One of the surest signs of fall in the South is the appearance of the spider lilies. I’m not sure when I first became aware of their existence, when I first noticed them and began to wonder about them. Every year, I think I’m going to remember to look for them when late September-early October rolls around, but I am always surprised when I see the first one appear at some random place in the yard.
To me, where the spider lilies appear is completely random, and they never seem to come back in the same places year after year. Last year, there were red spindly lilies that popped up across from the school; this year they are no where to be seen. At my in-law’s, I could swear that there was a cluster of them in the middle of the front yard, but there’re not there this year. It’s possible that my father-in-law has mowed over them, but they literally appear over-night; I think I would have at least seen the stalk. This year, they are under the oak tree…& I can’t remember them being there last year.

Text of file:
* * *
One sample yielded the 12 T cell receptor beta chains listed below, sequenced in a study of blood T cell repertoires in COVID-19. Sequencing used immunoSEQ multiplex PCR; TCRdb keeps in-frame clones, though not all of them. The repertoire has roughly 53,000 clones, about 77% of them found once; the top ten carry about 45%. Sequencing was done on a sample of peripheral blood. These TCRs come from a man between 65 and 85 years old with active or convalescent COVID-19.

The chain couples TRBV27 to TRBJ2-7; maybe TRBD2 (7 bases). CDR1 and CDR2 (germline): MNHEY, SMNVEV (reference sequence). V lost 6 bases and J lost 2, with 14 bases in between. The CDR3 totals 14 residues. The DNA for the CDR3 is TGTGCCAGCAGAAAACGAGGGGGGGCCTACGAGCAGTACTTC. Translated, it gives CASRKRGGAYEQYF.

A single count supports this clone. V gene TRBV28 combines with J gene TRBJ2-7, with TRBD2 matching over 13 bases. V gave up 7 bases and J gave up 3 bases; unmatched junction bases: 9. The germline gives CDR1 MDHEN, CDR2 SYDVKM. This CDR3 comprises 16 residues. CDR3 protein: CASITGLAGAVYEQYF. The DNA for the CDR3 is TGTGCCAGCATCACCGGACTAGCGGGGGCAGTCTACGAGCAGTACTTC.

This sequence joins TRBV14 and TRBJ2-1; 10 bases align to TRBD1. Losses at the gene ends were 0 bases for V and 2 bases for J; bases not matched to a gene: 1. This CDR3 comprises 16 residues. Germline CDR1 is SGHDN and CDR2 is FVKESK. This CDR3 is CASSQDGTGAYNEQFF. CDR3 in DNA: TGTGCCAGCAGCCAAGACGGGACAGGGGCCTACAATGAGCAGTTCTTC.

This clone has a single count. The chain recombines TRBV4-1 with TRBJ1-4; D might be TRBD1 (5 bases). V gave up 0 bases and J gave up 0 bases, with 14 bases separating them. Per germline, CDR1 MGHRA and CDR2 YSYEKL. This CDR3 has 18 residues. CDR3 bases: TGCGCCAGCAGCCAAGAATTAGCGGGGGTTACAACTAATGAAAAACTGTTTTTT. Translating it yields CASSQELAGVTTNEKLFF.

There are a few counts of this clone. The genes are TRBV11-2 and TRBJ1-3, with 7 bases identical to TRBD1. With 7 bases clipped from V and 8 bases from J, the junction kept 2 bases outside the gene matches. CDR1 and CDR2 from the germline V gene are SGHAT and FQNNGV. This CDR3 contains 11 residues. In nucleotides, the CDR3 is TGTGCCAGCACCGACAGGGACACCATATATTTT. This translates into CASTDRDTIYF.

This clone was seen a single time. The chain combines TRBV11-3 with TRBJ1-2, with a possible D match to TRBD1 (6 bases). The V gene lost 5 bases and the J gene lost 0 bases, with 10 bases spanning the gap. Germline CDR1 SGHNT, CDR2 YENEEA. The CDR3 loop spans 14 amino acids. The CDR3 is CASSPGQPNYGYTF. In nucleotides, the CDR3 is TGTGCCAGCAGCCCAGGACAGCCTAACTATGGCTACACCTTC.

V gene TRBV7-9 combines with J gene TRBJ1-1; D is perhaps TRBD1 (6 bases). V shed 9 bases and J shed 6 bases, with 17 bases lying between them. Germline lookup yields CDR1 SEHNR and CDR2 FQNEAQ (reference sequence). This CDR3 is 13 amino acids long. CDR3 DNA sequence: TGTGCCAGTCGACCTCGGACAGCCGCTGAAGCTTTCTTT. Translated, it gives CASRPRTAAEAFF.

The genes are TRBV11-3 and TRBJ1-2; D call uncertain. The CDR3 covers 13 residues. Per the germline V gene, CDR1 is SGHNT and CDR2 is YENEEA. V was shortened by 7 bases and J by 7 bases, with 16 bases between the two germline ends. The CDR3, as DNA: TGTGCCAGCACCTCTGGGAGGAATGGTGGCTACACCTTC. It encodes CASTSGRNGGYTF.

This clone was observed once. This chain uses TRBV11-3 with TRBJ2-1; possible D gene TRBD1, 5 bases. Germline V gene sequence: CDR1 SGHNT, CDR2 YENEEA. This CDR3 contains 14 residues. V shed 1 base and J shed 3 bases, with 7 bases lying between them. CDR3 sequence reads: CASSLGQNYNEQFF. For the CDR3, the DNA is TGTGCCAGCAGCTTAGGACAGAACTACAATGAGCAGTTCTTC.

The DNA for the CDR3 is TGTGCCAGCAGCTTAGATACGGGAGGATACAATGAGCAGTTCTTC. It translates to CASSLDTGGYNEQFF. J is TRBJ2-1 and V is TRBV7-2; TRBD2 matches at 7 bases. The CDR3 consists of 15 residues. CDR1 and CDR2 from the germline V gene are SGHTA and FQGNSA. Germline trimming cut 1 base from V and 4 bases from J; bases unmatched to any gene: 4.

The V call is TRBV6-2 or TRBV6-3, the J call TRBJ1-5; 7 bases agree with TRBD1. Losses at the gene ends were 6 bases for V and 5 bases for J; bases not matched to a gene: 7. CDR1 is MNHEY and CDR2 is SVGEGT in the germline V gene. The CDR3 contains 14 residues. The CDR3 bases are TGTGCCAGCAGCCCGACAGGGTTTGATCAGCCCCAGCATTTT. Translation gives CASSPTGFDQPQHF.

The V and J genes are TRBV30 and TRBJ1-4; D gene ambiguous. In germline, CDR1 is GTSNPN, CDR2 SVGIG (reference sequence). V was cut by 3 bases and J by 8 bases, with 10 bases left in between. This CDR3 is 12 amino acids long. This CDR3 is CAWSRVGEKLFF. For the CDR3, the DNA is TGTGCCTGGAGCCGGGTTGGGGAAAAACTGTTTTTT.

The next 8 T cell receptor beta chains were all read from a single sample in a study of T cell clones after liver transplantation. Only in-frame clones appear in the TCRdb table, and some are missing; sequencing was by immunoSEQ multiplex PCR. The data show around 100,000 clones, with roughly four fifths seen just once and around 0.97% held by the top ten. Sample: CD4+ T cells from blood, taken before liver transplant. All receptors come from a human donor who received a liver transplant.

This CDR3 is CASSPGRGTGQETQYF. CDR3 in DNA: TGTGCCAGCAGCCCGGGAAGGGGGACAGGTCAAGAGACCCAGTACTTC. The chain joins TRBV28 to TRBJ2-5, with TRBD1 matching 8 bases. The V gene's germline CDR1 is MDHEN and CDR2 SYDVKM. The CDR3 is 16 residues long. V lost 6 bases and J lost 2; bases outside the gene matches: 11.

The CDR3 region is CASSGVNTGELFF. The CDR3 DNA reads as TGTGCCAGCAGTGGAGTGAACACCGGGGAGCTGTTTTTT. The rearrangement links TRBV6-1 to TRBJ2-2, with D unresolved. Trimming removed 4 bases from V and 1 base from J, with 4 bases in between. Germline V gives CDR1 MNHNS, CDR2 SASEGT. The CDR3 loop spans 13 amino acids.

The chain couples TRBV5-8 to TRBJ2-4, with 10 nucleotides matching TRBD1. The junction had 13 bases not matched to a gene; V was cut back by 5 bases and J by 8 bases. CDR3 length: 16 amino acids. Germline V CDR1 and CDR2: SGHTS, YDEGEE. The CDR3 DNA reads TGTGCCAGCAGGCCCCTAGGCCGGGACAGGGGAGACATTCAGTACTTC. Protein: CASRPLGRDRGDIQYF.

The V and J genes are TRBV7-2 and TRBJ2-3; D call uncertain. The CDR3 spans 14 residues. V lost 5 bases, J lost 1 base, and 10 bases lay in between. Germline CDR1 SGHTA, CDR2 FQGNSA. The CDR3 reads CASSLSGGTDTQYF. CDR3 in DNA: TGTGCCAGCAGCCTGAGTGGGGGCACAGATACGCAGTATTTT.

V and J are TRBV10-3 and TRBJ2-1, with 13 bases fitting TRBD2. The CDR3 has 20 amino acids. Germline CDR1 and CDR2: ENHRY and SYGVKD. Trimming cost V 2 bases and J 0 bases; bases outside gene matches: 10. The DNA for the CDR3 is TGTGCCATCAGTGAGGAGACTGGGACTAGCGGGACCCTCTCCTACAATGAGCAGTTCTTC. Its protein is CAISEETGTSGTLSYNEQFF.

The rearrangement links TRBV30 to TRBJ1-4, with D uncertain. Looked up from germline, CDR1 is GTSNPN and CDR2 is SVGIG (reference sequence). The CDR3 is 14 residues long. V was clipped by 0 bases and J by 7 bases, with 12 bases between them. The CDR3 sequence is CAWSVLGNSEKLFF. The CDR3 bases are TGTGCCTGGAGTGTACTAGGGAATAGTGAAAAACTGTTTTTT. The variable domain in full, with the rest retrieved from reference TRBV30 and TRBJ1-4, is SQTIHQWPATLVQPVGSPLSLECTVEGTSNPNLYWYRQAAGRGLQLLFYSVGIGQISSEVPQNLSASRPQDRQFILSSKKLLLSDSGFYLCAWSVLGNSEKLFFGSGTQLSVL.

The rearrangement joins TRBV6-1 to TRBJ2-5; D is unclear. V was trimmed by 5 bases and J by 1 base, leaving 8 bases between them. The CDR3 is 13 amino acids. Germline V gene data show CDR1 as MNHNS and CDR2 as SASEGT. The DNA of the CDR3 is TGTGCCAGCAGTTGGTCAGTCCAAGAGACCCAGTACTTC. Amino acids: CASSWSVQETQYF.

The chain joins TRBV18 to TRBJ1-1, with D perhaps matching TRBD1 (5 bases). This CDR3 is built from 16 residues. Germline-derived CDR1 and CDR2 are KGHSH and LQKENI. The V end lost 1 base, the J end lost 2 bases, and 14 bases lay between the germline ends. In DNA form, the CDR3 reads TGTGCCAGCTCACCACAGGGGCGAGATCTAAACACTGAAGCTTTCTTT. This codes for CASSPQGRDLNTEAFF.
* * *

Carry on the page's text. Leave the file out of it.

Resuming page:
The theory is that supposedly the heirloom red spider lilies that you see randomly appearing throughout the South are ones that originally marked homesteads that have long-since ceased to exist. I suppose it makes sense, but it just doesn’t explain the randomness of the blooms. Don’t get me wrong – I can appreciate the beauty of the randomness of the blooms, but there is a part of me that wants to know why and how they work. Before I read that article about them, I was happy thinking of them as just some happy surprise, and now I feel like there should be some rhyme or reason to them. Because if they were part of an old homestead, surely there was some rhyme or reason to their planting. Right?
How exactly do you unring a bell? How do I go back to the moment before I decided to dig into what exactly those beautiful flowers are? Hopefully next year when the spider lilies appear, I will have forgotten all of this and will be able to simply enjoy the gorgeous surprise of these fleeting flowers.